British Tape Recorders or BTR machines were reel-to-reel tape recorders initially made by EMI in England after World War II. They were the first magnetic tape recorders to be manufactured in Britain, and their design imitated that of the tape recorders used by the Germans during the war. Because these multi-track recorders were painted EMI green, they then became known as the "Green Machines".
The first model made was named the BTR1. The BTR1 machines were first created in 1947, but superseded by the BTR2 mono machine in 1952 (with bias current, giving them better fidelity). The BTR2 was made in greater quantity, being used not only at EMI studios but at the BBC. Many studios later purchased ex-BBC units, so quite a few were found in non-EMI London studios. The BTR3 (right) recorder was initially intended to support 2 or 4 tracks, but the only machines produced were the stereo (2-track) machines, the 4-track version having been rejected at the prototype stage. Only a few of these BTR3s were built, and the only known use of them is at the famous Abbey Road studios during the 1960s, where they were used for all stereo recording and disc mastering.
The TR90 was a smaller and more portable stereo unit, and used professionally on EMI Remote recordings, as well as at Hayes, EMI's manufacturing complex.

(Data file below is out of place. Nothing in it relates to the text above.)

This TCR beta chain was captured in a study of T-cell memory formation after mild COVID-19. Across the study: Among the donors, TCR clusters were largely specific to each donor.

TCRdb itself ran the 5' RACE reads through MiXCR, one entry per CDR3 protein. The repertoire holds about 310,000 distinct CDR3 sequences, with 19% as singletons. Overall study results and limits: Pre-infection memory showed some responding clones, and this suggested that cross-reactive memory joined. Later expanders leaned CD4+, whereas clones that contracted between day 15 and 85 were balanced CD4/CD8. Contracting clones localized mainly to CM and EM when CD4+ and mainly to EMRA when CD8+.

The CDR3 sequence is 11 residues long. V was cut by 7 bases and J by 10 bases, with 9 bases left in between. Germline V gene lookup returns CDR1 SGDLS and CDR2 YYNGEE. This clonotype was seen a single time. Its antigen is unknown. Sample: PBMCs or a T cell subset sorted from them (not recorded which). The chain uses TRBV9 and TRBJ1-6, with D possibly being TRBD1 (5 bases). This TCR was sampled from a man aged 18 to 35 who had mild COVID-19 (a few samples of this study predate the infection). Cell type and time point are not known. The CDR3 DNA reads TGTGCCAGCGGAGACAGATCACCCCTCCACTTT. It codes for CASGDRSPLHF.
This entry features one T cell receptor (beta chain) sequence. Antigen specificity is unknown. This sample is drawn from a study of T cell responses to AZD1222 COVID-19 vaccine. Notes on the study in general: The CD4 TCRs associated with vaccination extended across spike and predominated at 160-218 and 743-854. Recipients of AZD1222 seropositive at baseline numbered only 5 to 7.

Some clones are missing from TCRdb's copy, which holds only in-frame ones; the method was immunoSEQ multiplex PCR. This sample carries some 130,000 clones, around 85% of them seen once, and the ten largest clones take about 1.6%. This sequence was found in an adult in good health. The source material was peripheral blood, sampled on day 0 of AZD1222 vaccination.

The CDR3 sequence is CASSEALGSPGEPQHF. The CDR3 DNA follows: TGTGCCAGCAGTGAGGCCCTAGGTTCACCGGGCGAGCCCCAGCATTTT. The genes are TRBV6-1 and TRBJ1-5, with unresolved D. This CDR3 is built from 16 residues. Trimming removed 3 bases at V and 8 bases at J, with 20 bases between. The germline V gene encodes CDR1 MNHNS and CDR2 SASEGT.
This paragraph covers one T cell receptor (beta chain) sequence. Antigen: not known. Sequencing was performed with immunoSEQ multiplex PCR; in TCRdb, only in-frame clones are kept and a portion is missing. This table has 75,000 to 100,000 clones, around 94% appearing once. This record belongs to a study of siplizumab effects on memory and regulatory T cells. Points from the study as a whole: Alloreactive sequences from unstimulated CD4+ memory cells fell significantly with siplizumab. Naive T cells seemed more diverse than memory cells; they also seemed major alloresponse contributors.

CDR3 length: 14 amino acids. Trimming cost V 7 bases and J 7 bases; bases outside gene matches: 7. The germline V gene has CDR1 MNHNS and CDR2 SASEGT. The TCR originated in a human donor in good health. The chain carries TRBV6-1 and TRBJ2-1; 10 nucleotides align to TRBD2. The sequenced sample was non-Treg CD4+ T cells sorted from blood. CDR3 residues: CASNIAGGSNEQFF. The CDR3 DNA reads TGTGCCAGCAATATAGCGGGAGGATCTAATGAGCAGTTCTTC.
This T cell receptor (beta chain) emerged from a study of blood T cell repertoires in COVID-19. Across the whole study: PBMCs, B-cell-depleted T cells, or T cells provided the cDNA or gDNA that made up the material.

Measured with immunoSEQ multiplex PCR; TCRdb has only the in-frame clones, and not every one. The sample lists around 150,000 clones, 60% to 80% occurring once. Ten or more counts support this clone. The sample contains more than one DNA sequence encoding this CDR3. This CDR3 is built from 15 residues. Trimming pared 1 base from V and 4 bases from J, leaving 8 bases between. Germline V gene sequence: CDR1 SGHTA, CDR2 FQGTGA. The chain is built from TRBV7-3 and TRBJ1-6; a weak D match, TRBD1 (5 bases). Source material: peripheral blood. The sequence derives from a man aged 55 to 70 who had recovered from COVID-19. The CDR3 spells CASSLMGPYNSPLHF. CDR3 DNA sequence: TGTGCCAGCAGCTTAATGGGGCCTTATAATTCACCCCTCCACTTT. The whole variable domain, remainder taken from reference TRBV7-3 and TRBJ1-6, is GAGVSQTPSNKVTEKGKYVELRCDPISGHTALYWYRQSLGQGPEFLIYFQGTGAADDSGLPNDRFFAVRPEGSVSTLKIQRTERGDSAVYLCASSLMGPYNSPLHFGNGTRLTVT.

The Otari company made a BTR-5 model recording machine, the initials standing for Broadcast Tape Recorder.
Mono and twin-track BTR reel-to-reel recording machines were used in the making of the first two Beatles albums. Mono and stereo BTR machines were used to mix down the 4 and 8 track masters of later albums recorded on Telefunken, Studer and 3M multi-track machines.
The company later became involved in broadcasting equipment, notably providing the first television transmitter to the BBC. It also manufactured broadcast television cameras for British television production companies, for the BBC, and the commercial television ITV companies used them as well alongside cameras made by Pye and Marconi. Their best remembered piece of broadcast television equipment was the EMI 2001 color television camera, which became the mainstay of much of the British television industry from the end of the 1960s until the early 1980s. Exports of this piece of equipment were low however, and EMI left this area of product manufacture.